In this operation two things occur. First a variable named fd with a type of integer is defined. Immediately it is initialised with a subtraction operation. The first operand of subtraction is atoi(argv[1] or the user input) and the second operand is a number in hex. The first operand is the returning value to a call to atoi function. The atoi function takes a string (argv[1]) and extracts the integers. The second parameter is in hex since it has the “0x” prefix. To convert this to decimal for subtraction, we can use the int() conversion function from python. This function takes in a string and its base and returns it in base10 form. The hex number equates to 4660 in decimal, see below:

    int("0x1234", 16)
    = 4660

If you remember reading about file descriptors, they were referred to as fd for short. This variable might be used as a reference to a fd.

    int len = 0;
    len = read(fd, buf, 32);

Next, a variable named len is defined. It is initialised with zero but on the next line it is set to the returning value of a call to the read function. According to the Linux Programmer’s Manual (man 2 read) the read function takes in the following parameters:

  • fd: The file descriptor to read from.
  • buf*: Pointer to buffer, where read bytes are stored temporarily.
  • Count: Number of bytes to read.

And attempts to read up to $Count number of bytes from $fd file descriptor and stores it in $buf* buffer. In this case the read function is called to read using the following parameters:

  • fd: fd = atoi(argv[1]) - 4660
  • buf: buf[32]
  • count: 32

From this we can confirm that the first argument passed by the user (argv[1]) is used to determine the file descriptor to be used in the read function call.

Next, the buf variable is compared with a hard-coded string “LETMEWIN” using the strcmp function.

    if(!strcmp("LETMEWIN\n", buf)){
        print("good job :)\n");
        system("/bin/cat flag");

The strcmp function takes in two strings, compares them and return an integer indicating their relationship. If both strings are the same, the returned integer would be 0 and if they are not the same the returned integer would be a non-zero value. If the strings are the same then:

  • A message is printed to the console, “good job :)”.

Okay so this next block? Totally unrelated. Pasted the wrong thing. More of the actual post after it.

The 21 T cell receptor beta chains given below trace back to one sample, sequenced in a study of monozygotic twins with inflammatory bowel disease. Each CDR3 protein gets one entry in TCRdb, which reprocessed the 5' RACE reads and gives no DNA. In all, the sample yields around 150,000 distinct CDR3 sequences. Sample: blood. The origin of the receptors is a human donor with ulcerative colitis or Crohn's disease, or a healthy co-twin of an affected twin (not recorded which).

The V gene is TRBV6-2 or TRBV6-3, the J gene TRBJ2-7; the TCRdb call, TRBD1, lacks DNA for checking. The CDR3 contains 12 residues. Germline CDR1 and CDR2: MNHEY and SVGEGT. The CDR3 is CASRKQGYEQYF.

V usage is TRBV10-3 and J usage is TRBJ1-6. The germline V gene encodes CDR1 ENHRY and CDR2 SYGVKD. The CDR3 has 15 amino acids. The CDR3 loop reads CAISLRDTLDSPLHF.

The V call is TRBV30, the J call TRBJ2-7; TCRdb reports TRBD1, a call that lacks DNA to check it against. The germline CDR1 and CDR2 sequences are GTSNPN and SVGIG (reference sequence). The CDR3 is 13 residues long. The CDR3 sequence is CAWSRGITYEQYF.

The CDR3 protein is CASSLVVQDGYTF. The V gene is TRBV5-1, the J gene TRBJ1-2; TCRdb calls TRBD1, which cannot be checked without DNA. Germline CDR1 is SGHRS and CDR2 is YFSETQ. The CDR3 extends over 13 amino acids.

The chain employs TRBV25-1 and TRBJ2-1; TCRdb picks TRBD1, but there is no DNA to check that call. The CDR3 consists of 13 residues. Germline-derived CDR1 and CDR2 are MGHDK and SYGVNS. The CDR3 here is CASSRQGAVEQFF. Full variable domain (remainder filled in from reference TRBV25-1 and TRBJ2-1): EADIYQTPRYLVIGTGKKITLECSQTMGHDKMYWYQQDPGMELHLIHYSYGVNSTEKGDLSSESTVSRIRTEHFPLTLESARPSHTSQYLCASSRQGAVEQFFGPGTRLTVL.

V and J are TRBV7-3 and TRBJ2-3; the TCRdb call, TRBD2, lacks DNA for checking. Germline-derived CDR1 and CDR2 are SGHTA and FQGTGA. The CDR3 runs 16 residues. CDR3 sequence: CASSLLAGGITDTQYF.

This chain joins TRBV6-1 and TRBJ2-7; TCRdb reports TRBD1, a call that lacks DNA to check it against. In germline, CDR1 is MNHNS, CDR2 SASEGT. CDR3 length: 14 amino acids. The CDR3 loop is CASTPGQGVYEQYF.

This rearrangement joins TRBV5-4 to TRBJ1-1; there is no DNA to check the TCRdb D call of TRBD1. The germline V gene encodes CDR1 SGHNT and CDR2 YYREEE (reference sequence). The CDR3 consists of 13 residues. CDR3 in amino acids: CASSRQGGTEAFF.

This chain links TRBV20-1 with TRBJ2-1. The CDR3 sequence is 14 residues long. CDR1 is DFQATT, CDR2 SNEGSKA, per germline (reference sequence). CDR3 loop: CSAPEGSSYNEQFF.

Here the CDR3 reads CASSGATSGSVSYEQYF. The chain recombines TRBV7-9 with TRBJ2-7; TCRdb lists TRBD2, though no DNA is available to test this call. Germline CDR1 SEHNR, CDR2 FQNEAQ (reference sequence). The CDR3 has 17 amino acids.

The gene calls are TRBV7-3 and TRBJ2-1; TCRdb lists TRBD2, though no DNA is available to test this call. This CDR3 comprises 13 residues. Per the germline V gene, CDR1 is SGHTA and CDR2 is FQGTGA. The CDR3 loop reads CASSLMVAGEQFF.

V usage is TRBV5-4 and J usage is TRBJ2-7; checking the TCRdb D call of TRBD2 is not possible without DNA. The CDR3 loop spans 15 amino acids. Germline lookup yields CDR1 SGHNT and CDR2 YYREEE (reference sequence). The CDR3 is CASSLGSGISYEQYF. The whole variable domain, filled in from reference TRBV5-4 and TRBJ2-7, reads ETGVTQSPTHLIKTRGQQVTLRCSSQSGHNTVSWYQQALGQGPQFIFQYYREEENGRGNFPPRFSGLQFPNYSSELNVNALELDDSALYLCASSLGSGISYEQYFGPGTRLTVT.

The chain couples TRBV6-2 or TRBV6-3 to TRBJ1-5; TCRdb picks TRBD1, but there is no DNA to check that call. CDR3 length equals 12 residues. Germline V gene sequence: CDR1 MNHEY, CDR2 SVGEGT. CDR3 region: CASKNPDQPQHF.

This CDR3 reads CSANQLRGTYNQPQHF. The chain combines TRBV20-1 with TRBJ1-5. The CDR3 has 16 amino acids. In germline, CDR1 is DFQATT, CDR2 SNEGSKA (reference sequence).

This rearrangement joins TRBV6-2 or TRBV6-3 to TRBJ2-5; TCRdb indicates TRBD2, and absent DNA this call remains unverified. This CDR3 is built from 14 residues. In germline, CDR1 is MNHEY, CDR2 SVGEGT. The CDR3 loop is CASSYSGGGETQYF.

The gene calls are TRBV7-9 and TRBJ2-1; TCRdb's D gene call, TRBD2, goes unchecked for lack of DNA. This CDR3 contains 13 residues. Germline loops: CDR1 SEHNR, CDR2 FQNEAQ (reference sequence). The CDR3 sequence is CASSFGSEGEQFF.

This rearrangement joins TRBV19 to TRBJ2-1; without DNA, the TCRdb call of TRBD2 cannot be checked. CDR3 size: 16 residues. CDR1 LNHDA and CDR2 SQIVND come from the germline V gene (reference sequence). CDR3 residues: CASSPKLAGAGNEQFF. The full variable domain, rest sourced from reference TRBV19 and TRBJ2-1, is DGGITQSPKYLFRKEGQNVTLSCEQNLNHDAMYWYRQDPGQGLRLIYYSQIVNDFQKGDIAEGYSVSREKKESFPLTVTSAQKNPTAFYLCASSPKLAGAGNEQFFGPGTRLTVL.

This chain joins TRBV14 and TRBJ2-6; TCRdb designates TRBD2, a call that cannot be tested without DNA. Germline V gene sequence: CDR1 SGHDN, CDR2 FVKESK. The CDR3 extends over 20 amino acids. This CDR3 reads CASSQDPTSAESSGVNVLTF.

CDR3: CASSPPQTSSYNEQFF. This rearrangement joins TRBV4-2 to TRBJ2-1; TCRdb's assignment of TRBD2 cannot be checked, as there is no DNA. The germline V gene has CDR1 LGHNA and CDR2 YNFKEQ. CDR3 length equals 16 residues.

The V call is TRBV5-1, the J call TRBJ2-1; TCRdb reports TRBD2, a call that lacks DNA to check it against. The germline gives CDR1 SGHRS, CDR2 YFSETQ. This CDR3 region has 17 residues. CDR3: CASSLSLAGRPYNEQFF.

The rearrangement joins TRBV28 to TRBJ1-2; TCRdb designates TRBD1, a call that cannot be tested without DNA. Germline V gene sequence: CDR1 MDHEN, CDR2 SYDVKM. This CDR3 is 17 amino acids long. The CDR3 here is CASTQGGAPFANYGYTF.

• The flag is printed also to the console using the cat command.
  • The program exits.


    print("learn about file IO\n");
    return 0;

If the strings are not the same:

  • A message is printed to the console, “learn about file IO”.
  • The program exits by returning 0.
Identifying an attack surface

Since we have the source code and know what the program does exactly, it is not necessary to conduct a dynamic analysis. However, it is recomended and it is a good practice to run and test the challenge as it may help confirm and further our understanding. Now that we understand what the program does exactly:

  • Extracts the integer from the user input.
  • Subtracts 4660 from that.
  • Use that as a file descriptor to read 32 bytes.
  • Compares the read bytes to “LETMEWIN”.
  • If both strings are the same, the flag is printed to the console.

To get the flag, the the buf variable must be the same as “LETMEWIN”. The only thing that modifies that variable is the read function. The read function reads 32 bytes from the file descriptor passed as one of its parameters. Since we have control of which file descriptor are the bytes read from we have to figure out a way to write to it. Going back to the basics, three file descriptors/streams are opened for each process. The only one that applies to our problem is Standard Input, 0. This is because we need to write to a file descriptor, the other two are for output purposes. Now that we have a file descriptor that we can write to, we need the fd passed to read function to equal to 0 (Standard Input file descriptor= 0).

The math is simple:

    X - 4660 = 0
    Therefore X must equal 4660:
    4660 - 4660 = 0

If we launch the program from the command line with an argument of 4660 we should be able to write the required text “LETMEWIN” to the Standard Input:

    ./fd 4660

If you did everything right, you should be greeted with a success message and the flag (figure 6):

Figure 6: The success message and the flag printed out to the console. The success message: 'Good job :)', the flag 'mommy! I think I know what a file descriptor is!!'

Dont forget to validate your flag on

Figure 7: Validating the flag on (first challenge):

Challenges in Toddler’s Bottle section

The challenges in the Toddler’s Bottle section of are not ordered based on their difficulty. It seems that they are placed in random order. If you are new to CTFs and war games, please attemp the challenges that have low points. This is because points are usally awarded based on difficulty or the durration it takes to solve. Furthermore, the challenges in this section cover different topics and knowledge. the skills learned from these will help you proceed in one way or another.